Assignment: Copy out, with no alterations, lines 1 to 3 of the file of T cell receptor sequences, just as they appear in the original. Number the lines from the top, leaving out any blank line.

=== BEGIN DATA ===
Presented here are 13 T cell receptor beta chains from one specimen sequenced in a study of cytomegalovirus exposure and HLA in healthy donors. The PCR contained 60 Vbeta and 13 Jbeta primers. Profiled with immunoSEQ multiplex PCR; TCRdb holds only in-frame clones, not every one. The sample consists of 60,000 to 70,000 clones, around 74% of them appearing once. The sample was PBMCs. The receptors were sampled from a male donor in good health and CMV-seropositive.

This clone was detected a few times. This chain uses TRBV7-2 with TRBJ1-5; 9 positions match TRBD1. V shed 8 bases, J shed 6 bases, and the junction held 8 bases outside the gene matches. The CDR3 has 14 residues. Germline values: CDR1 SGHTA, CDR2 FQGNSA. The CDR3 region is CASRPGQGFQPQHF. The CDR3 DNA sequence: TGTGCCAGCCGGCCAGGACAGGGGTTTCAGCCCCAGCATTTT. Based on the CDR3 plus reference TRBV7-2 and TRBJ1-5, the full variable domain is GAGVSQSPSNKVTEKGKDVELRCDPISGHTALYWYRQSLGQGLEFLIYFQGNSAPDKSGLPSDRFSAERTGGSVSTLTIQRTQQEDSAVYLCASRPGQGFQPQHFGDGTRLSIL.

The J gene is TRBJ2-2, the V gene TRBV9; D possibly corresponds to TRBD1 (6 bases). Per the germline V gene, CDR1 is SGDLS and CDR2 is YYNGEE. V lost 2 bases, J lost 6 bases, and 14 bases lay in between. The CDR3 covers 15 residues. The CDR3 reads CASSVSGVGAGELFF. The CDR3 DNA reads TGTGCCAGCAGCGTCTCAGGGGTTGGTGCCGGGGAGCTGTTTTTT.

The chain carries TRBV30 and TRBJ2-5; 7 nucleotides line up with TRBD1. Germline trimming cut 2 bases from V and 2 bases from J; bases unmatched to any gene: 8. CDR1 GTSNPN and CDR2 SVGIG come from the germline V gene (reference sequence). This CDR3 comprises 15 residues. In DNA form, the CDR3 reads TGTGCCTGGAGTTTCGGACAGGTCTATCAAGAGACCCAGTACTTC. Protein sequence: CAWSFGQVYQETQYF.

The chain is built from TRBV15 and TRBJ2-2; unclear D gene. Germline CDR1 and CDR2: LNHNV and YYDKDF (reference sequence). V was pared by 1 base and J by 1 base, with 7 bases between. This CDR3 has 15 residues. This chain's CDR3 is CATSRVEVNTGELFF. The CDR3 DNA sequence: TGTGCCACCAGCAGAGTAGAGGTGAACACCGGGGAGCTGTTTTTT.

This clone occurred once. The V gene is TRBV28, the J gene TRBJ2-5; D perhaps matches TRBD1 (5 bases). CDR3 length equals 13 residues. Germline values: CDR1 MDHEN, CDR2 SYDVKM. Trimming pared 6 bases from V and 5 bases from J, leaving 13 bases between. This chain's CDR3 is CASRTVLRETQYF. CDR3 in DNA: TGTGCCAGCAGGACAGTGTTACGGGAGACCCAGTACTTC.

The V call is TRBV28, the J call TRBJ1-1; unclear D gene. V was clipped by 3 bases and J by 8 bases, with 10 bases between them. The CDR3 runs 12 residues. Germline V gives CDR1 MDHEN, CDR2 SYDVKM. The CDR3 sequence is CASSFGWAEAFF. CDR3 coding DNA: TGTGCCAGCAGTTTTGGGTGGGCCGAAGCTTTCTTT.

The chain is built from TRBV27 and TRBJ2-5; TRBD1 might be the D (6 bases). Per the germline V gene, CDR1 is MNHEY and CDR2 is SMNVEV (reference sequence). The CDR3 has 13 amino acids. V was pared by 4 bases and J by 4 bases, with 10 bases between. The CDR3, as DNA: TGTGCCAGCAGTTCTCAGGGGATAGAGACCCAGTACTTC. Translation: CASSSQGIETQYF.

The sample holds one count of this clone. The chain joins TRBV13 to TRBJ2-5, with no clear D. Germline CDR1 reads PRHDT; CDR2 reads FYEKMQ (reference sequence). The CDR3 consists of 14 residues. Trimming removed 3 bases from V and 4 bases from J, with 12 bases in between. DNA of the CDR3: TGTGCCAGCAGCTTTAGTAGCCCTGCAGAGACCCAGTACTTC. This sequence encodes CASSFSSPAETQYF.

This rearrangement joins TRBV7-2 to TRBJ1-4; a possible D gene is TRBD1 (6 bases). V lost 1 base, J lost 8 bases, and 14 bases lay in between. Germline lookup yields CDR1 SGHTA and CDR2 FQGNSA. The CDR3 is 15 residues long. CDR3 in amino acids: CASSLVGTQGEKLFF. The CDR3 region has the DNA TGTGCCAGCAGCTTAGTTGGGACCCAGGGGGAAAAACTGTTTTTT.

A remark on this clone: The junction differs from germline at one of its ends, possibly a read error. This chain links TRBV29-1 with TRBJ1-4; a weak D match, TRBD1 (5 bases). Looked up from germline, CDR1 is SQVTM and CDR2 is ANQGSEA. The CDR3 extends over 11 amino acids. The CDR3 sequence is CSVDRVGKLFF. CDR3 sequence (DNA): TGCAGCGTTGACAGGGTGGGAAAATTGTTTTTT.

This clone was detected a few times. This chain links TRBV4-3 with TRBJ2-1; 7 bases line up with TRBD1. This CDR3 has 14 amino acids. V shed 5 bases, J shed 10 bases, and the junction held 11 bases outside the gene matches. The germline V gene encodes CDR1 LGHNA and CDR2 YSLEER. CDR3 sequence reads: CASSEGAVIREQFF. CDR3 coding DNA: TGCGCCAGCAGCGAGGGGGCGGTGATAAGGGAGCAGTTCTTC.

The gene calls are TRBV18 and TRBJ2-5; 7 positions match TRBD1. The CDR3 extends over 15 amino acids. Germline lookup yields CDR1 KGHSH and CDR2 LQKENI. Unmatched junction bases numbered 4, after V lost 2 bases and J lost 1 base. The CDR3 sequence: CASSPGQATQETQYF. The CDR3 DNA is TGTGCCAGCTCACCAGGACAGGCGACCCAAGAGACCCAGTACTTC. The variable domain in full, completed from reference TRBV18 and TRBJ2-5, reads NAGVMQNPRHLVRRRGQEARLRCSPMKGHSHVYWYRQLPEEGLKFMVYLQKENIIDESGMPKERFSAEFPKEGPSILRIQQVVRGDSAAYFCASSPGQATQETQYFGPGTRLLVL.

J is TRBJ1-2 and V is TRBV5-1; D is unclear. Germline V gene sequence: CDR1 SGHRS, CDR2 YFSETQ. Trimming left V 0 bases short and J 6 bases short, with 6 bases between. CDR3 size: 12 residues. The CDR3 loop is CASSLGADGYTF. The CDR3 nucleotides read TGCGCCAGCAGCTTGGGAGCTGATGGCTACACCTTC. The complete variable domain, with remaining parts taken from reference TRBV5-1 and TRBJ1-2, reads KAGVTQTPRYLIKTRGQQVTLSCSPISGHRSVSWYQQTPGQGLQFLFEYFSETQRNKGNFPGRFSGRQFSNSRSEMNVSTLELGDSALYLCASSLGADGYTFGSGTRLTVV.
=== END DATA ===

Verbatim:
Presented here are 13 T cell receptor beta chains from one specimen sequenced in a study of cytomegalovirus exposure and HLA in healthy donors. The PCR contained 60 Vbeta and 13 Jbeta primers. Profiled with immunoSEQ multiplex PCR; TCRdb holds only in-frame clones, not every one. The sample consists of 60,000 to 70,000 clones, around 74% of them appearing once. The sample was PBMCs. The receptors were sampled from a male donor in good health and CMV-seropositive.

This clone was detected a few times. This chain uses TRBV7-2 with TRBJ1-5; 9 positions match TRBD1. V shed 8 bases, J shed 6 bases, and the junction held 8 bases outside the gene matches. The CDR3 has 14 residues. Germline values: CDR1 SGHTA, CDR2 FQGNSA. The CDR3 region is CASRPGQGFQPQHF. The CDR3 DNA sequence: TGTGCCAGCCGGCCAGGACAGGGGTTTCAGCCCCAGCATTTT. Based on the CDR3 plus reference TRBV7-2 and TRBJ1-5, the full variable domain is GAGVSQSPSNKVTEKGKDVELRCDPISGHTALYWYRQSLGQGLEFLIYFQGNSAPDKSGLPSDRFSAERTGGSVSTLTIQRTQQEDSAVYLCASRPGQGFQPQHFGDGTRLSIL.

The J gene is TRBJ2-2, the V gene TRBV9; D possibly corresponds to TRBD1 (6 bases). Per the germline V gene, CDR1 is SGDLS and CDR2 is YYNGEE. V lost 2 bases, J lost 6 bases, and 14 bases lay in between. The CDR3 covers 15 residues. The CDR3 reads CASSVSGVGAGELFF. The CDR3 DNA reads TGTGCCAGCAGCGTCTCAGGGGTTGGTGCCGGGGAGCTGTTTTTT.